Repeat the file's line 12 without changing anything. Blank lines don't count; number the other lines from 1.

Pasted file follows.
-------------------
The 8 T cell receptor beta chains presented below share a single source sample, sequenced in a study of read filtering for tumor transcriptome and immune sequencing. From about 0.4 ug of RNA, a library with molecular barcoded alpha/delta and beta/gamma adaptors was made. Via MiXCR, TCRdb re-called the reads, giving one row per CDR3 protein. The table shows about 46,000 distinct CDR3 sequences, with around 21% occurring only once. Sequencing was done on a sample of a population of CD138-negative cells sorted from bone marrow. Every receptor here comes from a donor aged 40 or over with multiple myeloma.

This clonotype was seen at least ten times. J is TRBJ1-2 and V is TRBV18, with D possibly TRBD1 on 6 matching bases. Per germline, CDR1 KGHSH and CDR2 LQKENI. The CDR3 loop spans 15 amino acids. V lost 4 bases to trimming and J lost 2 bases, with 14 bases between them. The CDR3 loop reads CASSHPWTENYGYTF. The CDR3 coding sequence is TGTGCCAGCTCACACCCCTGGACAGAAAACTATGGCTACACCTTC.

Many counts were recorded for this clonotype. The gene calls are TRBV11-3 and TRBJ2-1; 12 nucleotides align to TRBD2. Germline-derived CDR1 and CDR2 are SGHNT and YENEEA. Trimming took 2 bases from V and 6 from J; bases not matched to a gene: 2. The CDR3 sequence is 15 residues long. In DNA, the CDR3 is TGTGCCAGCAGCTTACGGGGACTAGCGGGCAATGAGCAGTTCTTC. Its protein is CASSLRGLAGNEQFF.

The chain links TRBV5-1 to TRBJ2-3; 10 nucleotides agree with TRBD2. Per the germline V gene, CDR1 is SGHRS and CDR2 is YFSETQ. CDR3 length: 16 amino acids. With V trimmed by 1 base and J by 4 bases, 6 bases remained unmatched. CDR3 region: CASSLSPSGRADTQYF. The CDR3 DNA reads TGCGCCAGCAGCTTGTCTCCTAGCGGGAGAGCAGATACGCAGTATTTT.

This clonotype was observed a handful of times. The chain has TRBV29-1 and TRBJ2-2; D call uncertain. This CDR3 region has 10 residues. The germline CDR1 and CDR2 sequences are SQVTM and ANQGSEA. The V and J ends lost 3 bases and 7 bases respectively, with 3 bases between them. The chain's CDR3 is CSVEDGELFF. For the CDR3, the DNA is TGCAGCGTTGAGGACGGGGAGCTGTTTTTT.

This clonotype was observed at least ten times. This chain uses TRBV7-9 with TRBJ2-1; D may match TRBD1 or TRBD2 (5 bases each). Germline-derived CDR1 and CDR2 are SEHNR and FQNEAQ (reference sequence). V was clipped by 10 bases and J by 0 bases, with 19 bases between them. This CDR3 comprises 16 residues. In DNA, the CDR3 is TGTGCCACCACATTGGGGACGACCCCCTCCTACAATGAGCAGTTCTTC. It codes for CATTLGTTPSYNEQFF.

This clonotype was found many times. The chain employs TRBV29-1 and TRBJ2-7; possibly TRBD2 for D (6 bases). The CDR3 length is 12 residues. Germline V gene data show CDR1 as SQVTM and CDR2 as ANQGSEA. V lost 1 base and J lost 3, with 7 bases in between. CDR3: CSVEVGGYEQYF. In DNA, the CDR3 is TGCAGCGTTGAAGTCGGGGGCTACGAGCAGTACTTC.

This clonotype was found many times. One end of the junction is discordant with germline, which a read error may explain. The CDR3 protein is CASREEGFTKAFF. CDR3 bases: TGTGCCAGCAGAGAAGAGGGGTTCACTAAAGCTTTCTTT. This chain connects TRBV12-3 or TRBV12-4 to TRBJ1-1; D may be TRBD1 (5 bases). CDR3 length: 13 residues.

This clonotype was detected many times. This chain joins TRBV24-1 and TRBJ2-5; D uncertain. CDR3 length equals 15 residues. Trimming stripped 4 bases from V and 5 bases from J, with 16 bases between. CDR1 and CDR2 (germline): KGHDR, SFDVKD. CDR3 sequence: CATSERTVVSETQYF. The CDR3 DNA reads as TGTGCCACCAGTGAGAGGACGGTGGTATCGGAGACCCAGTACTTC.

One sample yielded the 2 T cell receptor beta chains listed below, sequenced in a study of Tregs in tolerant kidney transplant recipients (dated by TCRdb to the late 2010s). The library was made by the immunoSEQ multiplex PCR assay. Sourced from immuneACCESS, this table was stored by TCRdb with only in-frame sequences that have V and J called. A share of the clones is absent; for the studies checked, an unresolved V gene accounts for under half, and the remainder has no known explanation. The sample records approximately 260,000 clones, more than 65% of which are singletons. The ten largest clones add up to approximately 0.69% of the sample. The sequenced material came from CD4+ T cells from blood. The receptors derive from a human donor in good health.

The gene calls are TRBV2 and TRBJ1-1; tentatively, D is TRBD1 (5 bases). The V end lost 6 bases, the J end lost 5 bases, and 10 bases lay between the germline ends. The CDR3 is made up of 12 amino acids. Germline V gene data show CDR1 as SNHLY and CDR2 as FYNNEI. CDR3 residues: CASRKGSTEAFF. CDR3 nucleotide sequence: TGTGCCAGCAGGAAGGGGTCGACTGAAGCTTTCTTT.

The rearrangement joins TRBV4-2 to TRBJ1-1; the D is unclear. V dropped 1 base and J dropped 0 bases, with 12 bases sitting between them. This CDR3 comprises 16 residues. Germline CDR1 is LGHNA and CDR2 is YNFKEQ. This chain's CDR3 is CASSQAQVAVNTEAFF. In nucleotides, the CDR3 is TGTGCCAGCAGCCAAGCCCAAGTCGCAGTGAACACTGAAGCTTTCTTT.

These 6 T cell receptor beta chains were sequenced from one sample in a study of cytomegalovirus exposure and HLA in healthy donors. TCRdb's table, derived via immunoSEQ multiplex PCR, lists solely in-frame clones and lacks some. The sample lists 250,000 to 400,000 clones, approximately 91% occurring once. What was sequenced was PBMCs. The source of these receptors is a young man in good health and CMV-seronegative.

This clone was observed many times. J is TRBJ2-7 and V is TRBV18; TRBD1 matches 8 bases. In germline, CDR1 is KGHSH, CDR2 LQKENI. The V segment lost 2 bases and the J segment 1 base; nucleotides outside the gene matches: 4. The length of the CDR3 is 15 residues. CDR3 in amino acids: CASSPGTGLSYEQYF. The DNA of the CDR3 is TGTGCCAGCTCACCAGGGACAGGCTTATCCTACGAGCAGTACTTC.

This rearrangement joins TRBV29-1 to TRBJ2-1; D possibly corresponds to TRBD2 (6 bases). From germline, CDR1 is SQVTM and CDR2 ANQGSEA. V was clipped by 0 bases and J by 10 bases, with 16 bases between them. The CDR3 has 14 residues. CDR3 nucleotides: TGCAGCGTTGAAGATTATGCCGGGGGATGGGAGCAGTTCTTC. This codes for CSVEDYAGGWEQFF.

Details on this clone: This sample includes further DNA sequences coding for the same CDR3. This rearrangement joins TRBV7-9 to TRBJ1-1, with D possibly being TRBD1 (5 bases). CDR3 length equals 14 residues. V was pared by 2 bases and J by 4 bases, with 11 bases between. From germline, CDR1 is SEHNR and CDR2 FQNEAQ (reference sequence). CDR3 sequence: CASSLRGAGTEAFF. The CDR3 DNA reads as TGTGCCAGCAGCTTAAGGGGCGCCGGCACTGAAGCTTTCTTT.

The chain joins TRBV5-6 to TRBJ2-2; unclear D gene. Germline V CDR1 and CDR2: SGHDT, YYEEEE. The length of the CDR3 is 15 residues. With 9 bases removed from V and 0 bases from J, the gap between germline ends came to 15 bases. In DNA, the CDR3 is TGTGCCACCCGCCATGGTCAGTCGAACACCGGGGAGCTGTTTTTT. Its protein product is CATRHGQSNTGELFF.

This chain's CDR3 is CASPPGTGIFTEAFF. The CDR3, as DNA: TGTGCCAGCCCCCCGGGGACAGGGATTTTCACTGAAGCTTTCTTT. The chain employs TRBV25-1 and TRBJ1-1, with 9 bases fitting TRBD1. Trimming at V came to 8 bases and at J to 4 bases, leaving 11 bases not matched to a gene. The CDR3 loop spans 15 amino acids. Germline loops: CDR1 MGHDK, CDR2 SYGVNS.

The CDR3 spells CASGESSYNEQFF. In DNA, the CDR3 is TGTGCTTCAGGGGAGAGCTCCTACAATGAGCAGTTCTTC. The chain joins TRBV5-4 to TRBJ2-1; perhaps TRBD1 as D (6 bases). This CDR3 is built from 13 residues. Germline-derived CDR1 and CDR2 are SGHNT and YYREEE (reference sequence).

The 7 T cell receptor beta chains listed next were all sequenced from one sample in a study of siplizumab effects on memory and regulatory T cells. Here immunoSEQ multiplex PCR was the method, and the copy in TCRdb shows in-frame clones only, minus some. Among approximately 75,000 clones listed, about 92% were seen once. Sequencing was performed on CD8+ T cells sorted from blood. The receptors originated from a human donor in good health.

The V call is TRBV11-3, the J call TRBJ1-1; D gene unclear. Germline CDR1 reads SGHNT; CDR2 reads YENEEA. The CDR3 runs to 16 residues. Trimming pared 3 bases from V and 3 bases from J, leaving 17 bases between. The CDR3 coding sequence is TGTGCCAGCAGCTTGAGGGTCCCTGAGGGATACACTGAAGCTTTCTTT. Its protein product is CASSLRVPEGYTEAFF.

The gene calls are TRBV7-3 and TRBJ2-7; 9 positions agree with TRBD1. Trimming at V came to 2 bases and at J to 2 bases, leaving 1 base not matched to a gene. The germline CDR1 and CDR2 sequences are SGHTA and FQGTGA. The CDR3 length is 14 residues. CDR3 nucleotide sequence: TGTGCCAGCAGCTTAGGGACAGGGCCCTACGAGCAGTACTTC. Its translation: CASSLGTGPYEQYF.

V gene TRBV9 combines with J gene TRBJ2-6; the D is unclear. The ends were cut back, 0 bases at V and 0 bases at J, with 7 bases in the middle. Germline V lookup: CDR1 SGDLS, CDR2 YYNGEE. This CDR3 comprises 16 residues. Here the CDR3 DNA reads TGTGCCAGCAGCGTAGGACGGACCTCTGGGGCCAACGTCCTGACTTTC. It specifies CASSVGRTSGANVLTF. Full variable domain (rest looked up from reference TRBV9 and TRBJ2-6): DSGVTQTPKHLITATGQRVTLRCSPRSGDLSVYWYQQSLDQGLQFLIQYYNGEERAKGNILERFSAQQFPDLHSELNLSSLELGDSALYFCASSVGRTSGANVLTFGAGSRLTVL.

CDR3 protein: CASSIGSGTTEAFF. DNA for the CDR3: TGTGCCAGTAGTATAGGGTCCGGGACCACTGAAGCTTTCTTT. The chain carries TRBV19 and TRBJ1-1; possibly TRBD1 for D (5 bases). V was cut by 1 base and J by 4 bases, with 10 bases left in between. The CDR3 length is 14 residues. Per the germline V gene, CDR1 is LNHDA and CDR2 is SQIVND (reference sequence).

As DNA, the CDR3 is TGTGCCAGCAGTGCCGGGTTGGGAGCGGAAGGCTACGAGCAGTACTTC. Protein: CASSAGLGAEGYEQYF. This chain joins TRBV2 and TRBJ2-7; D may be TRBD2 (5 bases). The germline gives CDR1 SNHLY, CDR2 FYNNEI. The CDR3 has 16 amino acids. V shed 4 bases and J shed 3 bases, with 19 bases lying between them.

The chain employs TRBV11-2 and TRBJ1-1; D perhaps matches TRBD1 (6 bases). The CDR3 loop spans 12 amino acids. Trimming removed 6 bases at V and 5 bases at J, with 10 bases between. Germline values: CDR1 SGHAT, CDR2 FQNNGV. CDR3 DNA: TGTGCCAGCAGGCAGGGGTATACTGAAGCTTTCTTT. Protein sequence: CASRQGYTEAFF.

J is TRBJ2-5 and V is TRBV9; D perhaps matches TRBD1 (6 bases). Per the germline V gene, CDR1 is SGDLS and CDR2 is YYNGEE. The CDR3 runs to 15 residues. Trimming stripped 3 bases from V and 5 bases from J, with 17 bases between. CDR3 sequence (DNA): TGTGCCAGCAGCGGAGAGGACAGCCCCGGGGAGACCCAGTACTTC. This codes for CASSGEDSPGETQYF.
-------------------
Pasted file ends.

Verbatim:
The rearrangement joins TRBV4-2 to TRBJ1-1; the D is unclear. V dropped 1 base and J dropped 0 bases, with 12 bases sitting between them. This CDR3 comprises 16 residues. Germline CDR1 is LGHNA and CDR2 is YNFKEQ. This chain's CDR3 is CASSQAQVAVNTEAFF. In nucleotides, the CDR3 is TGTGCCAGCAGCCAAGCCCAAGTCGCAGTGAACACTGAAGCTTTCTTT.